Final Fantasy IV brings epic to iOS
Trip down memory lane or intro to a phenomenon
By Lindsey Wells
Mixed in with the addictive and time consuming games on Apple’s App Store, there are more than a few gems of gaming history, polished and ported onto iOS. Final Fantasy IV is just one of many games available for purchase, whether for a nostalgia trip or just an inexpensive introduction to the franchise. Marketed as a chance to “relive the ultimate story of redemption,” the compelling plot captures what fans love about the Final Fantasy series. The main character, Cecil, finds his perceptions of the world destroyed when his king sends him on a mission to murder a village of innocent civilians. Thus, he embarks on a quest to stop his former kingdom from world domination. For anyone who has not picked up a Japanese RPG (Role Playing Game) before, the turn-based combat will require some getting used to. On normal difficulty, most chapters can be completed without the level grinding in the wilderness, though there are points where putting the captivating storyline on pause to level up feels frustratingly mandatory. Once the player has found their favorite spells and attacks, most battles become mundane; however, the boss fights will offer a sufficient challenge to newcomers of the genre, which stops the game from feeling like a visual novel and more like a real RPG.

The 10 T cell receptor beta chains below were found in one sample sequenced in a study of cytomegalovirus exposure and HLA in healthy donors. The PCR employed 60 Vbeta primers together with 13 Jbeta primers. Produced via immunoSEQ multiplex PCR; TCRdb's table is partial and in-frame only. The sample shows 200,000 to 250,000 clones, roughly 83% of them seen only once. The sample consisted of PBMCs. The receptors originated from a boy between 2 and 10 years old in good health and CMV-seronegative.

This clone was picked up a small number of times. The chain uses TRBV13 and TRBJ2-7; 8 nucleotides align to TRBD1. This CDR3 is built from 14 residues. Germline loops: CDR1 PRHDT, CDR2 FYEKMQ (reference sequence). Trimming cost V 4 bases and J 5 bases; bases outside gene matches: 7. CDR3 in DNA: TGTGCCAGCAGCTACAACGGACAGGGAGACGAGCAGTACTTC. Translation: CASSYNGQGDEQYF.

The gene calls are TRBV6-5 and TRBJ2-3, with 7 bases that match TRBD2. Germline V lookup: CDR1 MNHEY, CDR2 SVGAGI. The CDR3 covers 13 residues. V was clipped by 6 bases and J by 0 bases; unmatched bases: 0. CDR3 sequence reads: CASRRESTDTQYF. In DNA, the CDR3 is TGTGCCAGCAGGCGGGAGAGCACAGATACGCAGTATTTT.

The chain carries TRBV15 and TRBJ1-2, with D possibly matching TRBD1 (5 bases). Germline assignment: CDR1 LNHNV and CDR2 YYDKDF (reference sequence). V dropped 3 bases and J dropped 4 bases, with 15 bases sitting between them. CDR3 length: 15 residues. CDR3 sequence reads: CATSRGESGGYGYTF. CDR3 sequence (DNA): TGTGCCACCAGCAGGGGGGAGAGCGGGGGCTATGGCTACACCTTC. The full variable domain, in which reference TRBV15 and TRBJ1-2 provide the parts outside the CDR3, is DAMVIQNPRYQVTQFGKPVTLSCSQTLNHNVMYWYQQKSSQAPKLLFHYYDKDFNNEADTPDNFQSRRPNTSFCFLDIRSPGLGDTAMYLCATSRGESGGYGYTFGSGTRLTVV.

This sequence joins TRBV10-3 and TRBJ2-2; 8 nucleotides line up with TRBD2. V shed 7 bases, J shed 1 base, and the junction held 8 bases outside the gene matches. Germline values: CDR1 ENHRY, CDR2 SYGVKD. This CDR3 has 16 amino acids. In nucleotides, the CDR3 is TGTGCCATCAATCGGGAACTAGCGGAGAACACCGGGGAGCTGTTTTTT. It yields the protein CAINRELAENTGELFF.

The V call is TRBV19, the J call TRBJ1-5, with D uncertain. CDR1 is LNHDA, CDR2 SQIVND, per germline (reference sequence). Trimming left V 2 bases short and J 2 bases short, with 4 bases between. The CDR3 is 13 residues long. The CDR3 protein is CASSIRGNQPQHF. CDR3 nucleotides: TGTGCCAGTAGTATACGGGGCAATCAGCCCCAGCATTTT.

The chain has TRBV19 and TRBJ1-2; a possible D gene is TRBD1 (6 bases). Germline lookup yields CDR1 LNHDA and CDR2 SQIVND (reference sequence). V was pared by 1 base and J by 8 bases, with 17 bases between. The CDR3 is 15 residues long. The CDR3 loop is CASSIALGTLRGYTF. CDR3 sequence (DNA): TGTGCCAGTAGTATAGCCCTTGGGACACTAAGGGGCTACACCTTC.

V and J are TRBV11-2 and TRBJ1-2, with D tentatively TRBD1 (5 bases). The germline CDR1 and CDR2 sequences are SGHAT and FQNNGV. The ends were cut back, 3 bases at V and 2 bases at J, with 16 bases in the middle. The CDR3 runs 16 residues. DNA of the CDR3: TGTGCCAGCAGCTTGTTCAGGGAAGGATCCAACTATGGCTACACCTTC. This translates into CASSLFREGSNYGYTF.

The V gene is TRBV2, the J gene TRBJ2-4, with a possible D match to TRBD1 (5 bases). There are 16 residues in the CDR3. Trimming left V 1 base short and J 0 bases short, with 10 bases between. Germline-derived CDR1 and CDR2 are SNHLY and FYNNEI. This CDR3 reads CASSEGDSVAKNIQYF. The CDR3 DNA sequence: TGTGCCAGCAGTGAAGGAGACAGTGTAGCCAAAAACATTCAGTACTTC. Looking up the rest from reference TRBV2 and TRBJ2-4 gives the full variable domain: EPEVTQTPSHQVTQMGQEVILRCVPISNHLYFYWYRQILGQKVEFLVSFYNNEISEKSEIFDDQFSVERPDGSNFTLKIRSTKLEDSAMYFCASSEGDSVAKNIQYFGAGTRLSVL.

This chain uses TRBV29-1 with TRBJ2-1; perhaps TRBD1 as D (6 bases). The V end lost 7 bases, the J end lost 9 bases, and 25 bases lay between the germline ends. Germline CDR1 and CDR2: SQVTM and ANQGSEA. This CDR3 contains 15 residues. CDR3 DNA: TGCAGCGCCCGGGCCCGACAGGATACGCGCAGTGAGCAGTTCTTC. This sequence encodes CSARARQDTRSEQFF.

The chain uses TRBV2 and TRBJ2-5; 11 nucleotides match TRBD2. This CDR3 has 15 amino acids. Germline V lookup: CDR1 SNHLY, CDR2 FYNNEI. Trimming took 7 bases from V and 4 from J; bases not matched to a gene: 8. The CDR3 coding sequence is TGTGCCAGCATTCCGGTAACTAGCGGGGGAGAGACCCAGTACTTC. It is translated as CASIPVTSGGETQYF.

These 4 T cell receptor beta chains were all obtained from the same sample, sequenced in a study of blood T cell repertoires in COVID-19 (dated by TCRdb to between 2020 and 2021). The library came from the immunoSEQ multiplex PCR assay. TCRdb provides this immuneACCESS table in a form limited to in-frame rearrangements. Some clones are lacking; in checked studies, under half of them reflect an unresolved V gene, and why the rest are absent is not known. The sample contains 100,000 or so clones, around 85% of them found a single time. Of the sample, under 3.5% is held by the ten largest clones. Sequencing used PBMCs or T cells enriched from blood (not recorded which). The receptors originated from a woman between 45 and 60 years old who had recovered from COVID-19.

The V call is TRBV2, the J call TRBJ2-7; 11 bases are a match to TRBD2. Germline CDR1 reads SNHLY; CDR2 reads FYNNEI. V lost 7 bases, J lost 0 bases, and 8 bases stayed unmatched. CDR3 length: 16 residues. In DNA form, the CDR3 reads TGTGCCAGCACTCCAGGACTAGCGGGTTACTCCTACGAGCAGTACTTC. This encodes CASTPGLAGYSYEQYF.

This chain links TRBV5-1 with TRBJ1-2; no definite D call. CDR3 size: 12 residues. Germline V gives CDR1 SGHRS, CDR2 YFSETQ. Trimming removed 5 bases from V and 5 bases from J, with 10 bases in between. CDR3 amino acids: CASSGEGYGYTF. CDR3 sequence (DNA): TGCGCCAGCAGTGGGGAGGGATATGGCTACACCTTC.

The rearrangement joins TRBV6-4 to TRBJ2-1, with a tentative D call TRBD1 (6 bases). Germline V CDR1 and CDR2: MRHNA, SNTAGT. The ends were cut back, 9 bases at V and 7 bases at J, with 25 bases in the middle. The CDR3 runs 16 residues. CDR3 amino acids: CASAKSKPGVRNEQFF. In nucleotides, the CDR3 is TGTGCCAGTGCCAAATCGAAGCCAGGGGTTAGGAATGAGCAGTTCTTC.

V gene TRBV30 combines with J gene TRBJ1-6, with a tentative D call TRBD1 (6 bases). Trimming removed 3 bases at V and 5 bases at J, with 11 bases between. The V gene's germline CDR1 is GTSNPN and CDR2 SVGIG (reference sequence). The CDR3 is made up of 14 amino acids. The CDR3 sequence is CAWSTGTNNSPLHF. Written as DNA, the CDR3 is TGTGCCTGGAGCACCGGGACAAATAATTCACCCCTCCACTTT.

Having first been released for the Super Nintendo in 1991, Final Fantasy IV has been remade a myriad of times across many platforms, with the graphics updated before being completely redone in 3D for the Nintendo DS in 2007. Those expecting the look of an old-fashioned RPG will still feel immersed. To anyone expecting the powerful graphics featured in current RPG’s like “Skyrim”, this might look comedic. Even after the many updates, the graphics still rest at the level of the Nintendo 64.
As a full package, the game itself is very successful at telling a story and keeping it interesting throughout the 20 hours of game play. Scripted battles are fought with the built-in combat system, which helps the player to feel the character’s fear as their life bars drop from unexpectedly powerful attacks. Watching the characters grow in power is also an extremely satisfying, if occasionally monotonous, experience. Becoming attached to characters can be risky because the constant coming and going of party members leaves one wondering how long until a character leaves for good.
Final Fantasy IV is worth the time of those wanting to experience the Final Fantasy genre for the first time in a pocket-sized format. The graphics and combat may not be up to the standards that modern gamers prefer, but they do a fantastic job of adding to an aura of nostalgia to those wanting to replay their favorite Final Fantasy on the go.
*Featured Photo Courtesy of Google Images.